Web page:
Given the odd circumstance created in this case, I suggest that it is time for this court to consider en banc the doctrine of assignor estoppel as it applies both in district court and in the Patent Office. We should seek to clarify this odd and seemingly illogical regime in which an assignor cannot present any invalidity defenses in district court but can present a limited set of invalidity grounds in an IPR proceeding.
The Federal Circuit denied en banc rehearing, and both parties petitioned the Supreme Court.
Question Before the Supreme Court
The Supreme Court granted certiorari on January 8, 2021. The justices have agreed to determine “whether a defendant in a patent infringement action who assigned the patent, or is in privity with an assignor of the patent, may have a defense of invalidity heard on the merits.”
In its petition, Minerva calls on the Court to abolish the doctrine of assignor estoppel. “Assignor estoppel undermines, rather than serves, patent law values,” its petition argues. “Nonetheless, the Federal Circuit not only has continued to apply this textually groundless doctrine, it has expanded it at every opportunity.” Minerva’s petition further argues that the Federal Circuit held in Arista Networks, Inc. v. Cisco Sys., Inc., 908 F.3d 792,803– 04 (Fed. Cir. 2018) that assignor estoppel does not apply in inter partes review proceedings, leaving the court “at odds with itself.” Minerva’s petition also highlights that the Supreme Court has previously rejected “licensee estoppel in Lear, Inc. v. Adkins, 395 U.S. 653 (1969). Oral arguments have not yet been scheduled. Scarinci Hollenbeck’s intellectual property attorneys will continue to monitor the case and provide updates as they become available.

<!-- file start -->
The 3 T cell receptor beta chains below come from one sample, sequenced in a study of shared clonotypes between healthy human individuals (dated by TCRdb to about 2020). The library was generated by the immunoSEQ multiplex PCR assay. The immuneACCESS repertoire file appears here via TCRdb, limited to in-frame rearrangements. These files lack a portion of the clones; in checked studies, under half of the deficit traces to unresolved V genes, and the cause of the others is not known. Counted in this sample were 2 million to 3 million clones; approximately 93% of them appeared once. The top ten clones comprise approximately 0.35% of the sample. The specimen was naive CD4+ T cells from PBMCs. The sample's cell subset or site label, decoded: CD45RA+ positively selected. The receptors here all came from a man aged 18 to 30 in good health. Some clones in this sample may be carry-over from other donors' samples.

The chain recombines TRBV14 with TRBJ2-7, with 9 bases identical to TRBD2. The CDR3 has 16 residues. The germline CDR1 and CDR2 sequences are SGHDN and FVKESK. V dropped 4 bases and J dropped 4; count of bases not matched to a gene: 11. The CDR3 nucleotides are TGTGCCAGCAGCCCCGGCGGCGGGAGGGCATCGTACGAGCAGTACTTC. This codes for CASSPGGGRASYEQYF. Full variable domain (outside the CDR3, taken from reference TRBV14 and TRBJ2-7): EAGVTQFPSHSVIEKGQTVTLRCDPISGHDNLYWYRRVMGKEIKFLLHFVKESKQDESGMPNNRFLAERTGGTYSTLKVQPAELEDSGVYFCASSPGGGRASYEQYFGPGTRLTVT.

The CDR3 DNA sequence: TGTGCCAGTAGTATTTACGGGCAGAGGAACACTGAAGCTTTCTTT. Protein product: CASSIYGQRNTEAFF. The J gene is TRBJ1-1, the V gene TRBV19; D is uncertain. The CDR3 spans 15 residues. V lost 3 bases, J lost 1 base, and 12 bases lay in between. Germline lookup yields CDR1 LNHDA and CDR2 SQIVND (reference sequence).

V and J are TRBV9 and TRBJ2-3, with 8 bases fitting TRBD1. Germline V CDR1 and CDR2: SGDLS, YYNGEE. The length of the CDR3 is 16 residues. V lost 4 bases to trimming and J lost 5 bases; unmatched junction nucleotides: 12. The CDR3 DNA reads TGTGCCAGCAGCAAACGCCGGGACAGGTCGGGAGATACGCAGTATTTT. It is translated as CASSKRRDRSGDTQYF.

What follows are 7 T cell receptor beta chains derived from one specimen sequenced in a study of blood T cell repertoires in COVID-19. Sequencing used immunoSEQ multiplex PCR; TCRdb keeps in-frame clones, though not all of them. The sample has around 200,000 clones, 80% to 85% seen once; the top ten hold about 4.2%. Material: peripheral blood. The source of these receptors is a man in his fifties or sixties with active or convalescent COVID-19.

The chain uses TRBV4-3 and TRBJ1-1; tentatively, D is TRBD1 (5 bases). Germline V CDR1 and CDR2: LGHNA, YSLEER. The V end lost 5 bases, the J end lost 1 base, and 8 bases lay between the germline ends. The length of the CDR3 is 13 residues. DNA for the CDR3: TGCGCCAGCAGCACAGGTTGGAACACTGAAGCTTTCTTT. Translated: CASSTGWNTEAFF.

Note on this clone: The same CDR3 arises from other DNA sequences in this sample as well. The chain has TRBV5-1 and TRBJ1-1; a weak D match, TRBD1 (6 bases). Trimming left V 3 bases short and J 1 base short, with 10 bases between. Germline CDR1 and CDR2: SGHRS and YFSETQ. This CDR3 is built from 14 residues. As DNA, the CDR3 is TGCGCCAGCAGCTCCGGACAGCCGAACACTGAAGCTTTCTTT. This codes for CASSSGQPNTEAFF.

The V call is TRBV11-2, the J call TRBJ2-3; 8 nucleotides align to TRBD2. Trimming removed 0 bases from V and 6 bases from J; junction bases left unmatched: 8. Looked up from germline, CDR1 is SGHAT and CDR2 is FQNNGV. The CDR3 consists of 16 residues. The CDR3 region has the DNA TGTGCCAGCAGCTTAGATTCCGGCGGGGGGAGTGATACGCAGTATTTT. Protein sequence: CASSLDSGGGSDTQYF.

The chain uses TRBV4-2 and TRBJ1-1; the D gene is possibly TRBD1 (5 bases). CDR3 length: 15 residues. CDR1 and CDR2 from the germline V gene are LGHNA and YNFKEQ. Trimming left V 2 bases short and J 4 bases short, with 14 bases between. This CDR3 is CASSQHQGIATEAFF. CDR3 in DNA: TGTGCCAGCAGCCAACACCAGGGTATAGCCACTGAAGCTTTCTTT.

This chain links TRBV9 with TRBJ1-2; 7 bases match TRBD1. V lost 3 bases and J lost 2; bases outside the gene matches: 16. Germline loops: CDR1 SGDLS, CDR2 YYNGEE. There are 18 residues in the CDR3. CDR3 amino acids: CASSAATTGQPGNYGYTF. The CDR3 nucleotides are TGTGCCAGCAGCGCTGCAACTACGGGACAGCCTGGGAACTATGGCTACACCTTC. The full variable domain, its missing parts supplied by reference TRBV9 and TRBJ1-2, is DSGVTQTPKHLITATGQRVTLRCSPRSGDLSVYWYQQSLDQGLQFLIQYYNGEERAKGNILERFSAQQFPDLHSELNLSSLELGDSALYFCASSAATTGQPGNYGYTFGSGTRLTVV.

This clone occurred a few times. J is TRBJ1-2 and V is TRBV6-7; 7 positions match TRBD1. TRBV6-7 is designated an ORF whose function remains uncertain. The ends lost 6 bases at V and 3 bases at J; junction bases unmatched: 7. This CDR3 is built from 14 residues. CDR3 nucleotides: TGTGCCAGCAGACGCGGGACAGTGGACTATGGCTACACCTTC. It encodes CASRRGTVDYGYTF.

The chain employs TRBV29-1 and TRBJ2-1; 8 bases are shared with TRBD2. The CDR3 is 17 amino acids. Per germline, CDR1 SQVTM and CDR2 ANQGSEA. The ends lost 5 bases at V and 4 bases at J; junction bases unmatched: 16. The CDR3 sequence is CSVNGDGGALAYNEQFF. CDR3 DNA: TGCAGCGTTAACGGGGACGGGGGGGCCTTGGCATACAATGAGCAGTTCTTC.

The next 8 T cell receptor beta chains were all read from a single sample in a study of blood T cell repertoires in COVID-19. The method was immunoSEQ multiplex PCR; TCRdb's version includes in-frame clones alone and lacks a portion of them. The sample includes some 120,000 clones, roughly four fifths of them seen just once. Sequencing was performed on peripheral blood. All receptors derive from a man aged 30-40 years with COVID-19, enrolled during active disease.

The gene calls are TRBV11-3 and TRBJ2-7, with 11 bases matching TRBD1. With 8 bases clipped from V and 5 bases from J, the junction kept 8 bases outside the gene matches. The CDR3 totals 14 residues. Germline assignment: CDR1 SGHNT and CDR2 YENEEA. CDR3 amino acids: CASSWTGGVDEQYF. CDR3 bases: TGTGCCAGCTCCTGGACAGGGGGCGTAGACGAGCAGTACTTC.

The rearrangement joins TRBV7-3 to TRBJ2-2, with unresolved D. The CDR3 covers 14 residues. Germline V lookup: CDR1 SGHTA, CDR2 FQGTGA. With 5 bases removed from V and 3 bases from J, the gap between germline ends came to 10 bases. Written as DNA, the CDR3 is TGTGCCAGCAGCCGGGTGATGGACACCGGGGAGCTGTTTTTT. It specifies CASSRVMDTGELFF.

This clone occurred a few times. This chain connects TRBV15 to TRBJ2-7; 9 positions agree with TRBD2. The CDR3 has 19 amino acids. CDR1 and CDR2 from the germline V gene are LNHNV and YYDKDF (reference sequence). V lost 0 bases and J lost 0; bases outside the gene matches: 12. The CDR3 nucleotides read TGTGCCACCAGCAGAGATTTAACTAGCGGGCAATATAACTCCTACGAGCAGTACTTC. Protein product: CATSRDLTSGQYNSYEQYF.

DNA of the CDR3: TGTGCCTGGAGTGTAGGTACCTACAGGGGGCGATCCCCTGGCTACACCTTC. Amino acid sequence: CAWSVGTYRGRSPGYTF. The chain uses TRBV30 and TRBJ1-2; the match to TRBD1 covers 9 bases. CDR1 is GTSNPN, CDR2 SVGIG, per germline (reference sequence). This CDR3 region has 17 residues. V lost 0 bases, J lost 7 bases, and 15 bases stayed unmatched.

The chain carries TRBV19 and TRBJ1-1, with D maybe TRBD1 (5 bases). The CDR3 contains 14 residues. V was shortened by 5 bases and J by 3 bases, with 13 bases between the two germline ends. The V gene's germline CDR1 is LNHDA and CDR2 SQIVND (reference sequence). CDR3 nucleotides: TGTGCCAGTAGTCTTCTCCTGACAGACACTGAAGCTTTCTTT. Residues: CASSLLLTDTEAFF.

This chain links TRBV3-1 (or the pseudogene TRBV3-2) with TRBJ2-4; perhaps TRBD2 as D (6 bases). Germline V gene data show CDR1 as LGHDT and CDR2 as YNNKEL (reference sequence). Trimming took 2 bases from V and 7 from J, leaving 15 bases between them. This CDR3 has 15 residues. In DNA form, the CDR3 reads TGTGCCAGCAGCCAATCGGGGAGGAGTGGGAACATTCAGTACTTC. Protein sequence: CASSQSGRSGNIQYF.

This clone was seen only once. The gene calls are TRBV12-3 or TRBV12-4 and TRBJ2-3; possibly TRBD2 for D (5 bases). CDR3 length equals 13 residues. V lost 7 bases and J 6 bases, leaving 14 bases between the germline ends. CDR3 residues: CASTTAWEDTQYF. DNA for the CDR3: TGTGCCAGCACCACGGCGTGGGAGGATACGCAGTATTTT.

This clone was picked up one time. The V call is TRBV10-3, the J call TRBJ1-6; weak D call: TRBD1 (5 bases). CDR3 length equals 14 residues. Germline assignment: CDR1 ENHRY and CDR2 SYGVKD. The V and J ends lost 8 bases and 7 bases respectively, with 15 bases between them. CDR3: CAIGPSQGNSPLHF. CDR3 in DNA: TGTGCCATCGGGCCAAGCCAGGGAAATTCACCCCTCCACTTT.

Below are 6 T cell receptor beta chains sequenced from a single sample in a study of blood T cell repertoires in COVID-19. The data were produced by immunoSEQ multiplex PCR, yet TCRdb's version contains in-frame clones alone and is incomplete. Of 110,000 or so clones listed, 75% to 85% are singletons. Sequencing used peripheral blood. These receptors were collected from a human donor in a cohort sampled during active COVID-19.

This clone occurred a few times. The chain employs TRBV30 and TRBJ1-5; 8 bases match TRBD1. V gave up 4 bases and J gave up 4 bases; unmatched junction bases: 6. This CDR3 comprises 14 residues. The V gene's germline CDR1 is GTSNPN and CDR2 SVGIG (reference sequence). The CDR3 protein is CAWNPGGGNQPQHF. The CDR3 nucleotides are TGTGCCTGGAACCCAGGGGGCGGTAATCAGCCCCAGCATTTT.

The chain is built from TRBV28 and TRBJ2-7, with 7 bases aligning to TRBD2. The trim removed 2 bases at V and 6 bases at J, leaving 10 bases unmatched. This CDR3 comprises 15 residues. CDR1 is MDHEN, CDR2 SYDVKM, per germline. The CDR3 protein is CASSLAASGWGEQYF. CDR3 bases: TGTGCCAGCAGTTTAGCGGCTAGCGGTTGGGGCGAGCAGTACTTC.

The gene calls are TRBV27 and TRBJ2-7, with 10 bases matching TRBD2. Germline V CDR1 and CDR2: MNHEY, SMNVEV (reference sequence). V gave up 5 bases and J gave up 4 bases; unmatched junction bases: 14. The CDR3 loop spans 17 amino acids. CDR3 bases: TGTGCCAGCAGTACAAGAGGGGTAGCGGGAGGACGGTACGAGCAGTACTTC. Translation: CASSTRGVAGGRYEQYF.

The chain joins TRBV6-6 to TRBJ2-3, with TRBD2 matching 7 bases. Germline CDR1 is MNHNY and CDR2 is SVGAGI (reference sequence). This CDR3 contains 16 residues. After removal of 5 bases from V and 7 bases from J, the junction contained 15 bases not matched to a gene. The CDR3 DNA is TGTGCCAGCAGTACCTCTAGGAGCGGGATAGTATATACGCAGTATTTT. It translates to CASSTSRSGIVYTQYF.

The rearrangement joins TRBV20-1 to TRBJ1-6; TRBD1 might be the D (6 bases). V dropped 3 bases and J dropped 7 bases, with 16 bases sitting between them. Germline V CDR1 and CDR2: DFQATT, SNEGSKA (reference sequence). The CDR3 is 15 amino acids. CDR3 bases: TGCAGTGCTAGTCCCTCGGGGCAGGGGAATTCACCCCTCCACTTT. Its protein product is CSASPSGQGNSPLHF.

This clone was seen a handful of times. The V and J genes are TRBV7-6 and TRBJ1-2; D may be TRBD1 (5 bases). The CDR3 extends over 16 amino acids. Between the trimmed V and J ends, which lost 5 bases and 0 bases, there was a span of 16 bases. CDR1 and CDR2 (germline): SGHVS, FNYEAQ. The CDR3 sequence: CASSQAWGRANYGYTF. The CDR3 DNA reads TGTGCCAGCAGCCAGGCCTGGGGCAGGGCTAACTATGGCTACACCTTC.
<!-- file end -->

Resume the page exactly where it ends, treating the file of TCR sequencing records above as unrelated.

If you have questions, please contact us
If you have any questions or if you would like to discuss the matter further, please contact me, David Einhorn, or the Scarinci Hollenbeck attorney with whom you work, at 201-896-4100.
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About Author David A. Einhorn
David Einhorn, Chair of the firm’s Technology Law practice group, handles diverse matters in intellectual property and technology areas. He has obtained successes in many prominent and precedent-setting cases in the fields of patent infringement, trademark infringement, copyright infringement, cybersquatting, trade name misappropriation and insurance coverage.